ACHIEVING maximum pod shattering resistance in narrow-leafed lupins through the identification and combination of the best alleles from two genes, is the aim of a new project from Murdoch University.
Agronomic features of a crop - such as grain yield, seed weights, disease tolerance and pod-shattering resistance - are usually controlled by several genes.
These genes typically work additively to control a feature.
Usually, there are different versions of a gene within a population and a version of the gene is termed an allele.
Different alleles may have different effects on the agronomic features, so one version of the gene (allele A) has a better effect on the agronomic feature than another version of the gene would have.
Murdoch University researcher Tianhua He said in narrow-leafed lupins, two critical genes control pod-shattering resistance, as in keeping the pod shut and not split after the grains mature.
"There are several different alleles within each gene that each have different levels of controlling pod-shattering resistance," Dr He said.
"Identifying and combining the best allele that has the best control of pod-shattering resistance from the two genes into one variety will achieve better pod-shattering resistance."
Legume seeds, such as narrow-leafed lupins, are typically dispersed by the explosive dehiscence of the pod at fruit maturity and this process is known as pod shattering.
This form of dispersal has been highly successful for wild species and at maturity, wild legumes disperse their seeds through pod shattering.
A reduction in pod shattering is one of the main components of grain legume domestication over thousands of years, however narrow-leafed lupins are a relatively new legume crop with a short domestication history.
Dr He said the capacity for their pods to maintain shut at fruit maturity was not strong enough, particularly under WA's arid and semi-arid growing conditions.
"In practice, lupin plants have to be left in the field for the grain to be dried below a certain level - 14 per cent for CBH Group receival standards," he said.
"Consequently, many lupin grains are lost due to pod splitting pre-harvest and during machinery harvest.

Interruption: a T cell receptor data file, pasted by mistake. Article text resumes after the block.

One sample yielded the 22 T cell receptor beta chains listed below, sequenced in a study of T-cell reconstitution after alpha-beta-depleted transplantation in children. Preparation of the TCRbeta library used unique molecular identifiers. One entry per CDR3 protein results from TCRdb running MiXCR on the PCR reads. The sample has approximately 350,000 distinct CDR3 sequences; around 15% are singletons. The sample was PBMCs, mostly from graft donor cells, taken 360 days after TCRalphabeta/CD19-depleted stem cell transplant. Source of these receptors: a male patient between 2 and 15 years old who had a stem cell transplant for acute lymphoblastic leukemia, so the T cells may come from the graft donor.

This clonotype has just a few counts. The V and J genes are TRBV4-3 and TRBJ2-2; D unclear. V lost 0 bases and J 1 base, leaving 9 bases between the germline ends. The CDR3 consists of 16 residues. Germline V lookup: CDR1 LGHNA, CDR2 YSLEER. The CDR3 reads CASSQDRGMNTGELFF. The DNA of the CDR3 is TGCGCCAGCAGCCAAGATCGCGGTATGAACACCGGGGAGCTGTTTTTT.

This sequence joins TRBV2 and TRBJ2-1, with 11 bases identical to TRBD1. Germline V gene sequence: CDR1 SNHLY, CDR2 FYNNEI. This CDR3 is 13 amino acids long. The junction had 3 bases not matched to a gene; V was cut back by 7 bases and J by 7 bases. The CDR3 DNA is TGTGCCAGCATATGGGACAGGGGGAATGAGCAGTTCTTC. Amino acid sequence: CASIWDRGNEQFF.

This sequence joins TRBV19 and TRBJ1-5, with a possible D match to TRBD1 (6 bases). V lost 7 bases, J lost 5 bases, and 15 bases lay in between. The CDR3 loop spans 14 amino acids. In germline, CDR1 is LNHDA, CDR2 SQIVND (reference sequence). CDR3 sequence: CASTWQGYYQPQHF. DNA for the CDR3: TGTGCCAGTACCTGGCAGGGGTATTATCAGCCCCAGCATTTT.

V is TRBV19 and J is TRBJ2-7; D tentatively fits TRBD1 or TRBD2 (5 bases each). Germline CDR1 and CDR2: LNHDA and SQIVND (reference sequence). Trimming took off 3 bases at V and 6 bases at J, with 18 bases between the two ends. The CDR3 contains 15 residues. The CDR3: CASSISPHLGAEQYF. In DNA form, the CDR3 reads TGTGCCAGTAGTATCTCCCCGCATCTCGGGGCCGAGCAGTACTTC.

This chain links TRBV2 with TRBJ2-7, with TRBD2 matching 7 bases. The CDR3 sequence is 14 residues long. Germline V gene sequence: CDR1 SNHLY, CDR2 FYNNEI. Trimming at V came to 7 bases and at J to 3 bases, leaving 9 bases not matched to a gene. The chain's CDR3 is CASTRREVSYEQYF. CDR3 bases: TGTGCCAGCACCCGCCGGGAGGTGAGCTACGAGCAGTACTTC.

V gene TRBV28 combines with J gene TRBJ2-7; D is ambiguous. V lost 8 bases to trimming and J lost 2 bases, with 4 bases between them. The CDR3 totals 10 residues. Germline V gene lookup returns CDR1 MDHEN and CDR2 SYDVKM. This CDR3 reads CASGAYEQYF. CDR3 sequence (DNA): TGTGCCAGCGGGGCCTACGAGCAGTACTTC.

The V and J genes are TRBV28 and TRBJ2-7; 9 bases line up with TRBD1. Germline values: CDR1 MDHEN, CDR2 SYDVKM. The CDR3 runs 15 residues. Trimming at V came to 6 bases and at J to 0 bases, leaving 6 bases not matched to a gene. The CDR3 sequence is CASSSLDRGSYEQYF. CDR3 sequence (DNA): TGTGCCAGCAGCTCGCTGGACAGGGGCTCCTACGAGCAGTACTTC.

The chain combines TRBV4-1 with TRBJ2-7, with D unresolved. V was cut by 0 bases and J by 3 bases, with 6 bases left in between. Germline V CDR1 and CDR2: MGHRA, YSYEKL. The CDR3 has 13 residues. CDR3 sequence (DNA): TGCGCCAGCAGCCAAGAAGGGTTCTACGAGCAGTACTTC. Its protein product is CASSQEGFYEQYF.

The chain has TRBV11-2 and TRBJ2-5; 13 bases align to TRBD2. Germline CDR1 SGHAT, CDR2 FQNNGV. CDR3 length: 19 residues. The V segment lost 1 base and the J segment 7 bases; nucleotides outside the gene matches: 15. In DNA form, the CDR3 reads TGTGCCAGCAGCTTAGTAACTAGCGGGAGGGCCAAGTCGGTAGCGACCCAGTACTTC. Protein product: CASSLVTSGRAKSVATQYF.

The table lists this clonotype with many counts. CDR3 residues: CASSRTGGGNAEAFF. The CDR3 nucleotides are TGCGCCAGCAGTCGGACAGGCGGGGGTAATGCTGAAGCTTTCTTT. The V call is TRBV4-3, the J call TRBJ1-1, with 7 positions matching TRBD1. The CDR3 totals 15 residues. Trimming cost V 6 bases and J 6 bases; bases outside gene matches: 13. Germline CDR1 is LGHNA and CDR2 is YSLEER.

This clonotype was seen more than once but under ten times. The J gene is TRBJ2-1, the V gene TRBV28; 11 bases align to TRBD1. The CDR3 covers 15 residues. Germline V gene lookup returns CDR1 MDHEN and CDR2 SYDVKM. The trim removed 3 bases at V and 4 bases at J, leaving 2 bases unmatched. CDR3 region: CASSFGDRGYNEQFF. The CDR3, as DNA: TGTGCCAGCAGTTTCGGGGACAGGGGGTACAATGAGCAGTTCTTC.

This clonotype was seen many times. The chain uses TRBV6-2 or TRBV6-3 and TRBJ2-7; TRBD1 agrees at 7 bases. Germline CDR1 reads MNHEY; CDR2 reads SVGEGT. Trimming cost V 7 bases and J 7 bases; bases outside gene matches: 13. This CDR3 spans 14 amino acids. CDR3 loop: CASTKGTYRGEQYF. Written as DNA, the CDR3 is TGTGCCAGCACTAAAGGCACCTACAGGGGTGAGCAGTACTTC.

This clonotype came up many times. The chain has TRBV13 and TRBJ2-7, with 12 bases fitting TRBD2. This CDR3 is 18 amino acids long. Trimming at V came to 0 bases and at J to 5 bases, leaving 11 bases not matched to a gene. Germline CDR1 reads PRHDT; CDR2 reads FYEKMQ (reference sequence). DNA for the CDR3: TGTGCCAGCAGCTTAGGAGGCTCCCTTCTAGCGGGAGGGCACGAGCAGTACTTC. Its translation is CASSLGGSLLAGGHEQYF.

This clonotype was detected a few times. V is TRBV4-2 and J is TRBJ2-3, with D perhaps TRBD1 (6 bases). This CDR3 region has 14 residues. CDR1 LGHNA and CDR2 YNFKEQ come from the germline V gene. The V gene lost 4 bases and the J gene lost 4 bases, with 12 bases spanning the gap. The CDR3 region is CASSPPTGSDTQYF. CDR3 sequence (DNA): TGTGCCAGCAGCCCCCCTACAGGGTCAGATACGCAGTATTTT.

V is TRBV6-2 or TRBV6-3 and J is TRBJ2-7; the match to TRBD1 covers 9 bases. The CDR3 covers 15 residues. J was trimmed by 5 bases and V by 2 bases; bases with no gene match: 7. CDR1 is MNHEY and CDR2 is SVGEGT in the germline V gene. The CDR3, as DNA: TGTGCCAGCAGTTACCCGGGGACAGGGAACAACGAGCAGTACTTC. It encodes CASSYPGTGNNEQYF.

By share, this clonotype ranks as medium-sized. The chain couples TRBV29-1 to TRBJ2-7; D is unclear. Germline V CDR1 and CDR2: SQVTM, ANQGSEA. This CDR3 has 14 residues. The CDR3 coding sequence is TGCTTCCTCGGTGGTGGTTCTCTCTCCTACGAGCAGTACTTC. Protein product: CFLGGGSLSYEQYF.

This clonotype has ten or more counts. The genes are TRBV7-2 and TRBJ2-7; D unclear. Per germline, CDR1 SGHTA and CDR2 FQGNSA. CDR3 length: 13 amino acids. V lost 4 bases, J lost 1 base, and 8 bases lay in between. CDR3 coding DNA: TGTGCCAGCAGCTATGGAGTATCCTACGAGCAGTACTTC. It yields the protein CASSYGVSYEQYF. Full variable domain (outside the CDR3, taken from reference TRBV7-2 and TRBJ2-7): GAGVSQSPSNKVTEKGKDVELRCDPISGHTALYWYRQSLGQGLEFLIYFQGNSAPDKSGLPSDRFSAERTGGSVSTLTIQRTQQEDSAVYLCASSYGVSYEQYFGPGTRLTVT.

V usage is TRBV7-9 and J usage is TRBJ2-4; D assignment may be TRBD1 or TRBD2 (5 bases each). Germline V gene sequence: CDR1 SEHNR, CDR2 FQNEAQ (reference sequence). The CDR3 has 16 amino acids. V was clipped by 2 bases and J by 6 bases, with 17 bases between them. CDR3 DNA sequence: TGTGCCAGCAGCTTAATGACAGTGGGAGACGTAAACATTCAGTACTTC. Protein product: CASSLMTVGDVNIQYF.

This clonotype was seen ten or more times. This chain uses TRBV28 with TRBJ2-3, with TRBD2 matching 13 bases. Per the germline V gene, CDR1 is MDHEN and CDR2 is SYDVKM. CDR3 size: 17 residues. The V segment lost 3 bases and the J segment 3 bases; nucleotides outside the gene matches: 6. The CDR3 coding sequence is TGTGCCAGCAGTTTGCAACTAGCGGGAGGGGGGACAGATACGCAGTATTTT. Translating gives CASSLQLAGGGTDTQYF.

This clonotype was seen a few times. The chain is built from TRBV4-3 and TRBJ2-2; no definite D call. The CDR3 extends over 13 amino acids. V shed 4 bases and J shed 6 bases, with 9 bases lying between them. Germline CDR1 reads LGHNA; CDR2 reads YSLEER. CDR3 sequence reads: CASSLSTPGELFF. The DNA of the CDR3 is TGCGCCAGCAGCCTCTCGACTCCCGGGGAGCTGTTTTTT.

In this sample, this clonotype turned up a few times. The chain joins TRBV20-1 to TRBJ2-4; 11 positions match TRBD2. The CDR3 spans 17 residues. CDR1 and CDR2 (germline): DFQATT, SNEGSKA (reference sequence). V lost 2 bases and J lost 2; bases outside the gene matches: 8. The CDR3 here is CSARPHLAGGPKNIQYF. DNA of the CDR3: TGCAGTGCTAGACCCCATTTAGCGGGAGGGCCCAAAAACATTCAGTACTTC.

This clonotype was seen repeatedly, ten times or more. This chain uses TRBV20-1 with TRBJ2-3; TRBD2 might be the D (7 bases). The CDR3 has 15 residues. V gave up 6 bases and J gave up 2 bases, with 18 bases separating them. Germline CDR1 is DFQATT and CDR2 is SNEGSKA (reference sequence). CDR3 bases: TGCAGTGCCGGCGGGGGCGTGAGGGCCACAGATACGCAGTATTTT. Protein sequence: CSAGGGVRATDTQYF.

"As a consequence, there would be an average yield loss between 12-15pc if the harvest was delayed after the crop ripened, which is a considerable economic loss for the lupin growers."
The project, which received $99,805 in funding over two years from the Council of Grain Grower Organisations, aims to link the type of allele to their capacity of controlling pod-shattering resistance through genetic analysis of 200 narrow-leafed lupin varieties.
Researchers will sequence the two genes to identify the allele in each of the 200 varieties, measure the level of resisting pod-shattering of each of the varieties and then rank the capacity of control pod-shattering resistance of each type of allele.
Finally, they will cross the varieties carrying the best alleles in each of the two genes to combine the best allele to achieve the best pod-shattering resistance.
Overall, the outcome from the project will be advanced breeding lines with the best pod-shattering resistant genes combined in each material.
Dr He said the varieties developed from these breeding lines would significantly reduce yield loss due to pod-splitting pre-harvest and during machinery harvest.
"We expect the breeding lines will be further tested and evaluated in wider environments and be developed to commercial narrow-leafed lupin varieties that are available to farmers in WA," he said.
"We expect yield loss due to pod-splitting pre-harvest and during the harvest of these new varieties will be fewer than 50pc of current level yield loss due to poor pod-shattering resistance.
"The estimated benefit of these new varieties to lupin growers would be an extra income of $36-$72 per hectare without additional investment."
Murdoch University expects the new varieties with better pod-shattering resistance to be available to farmers in five years.
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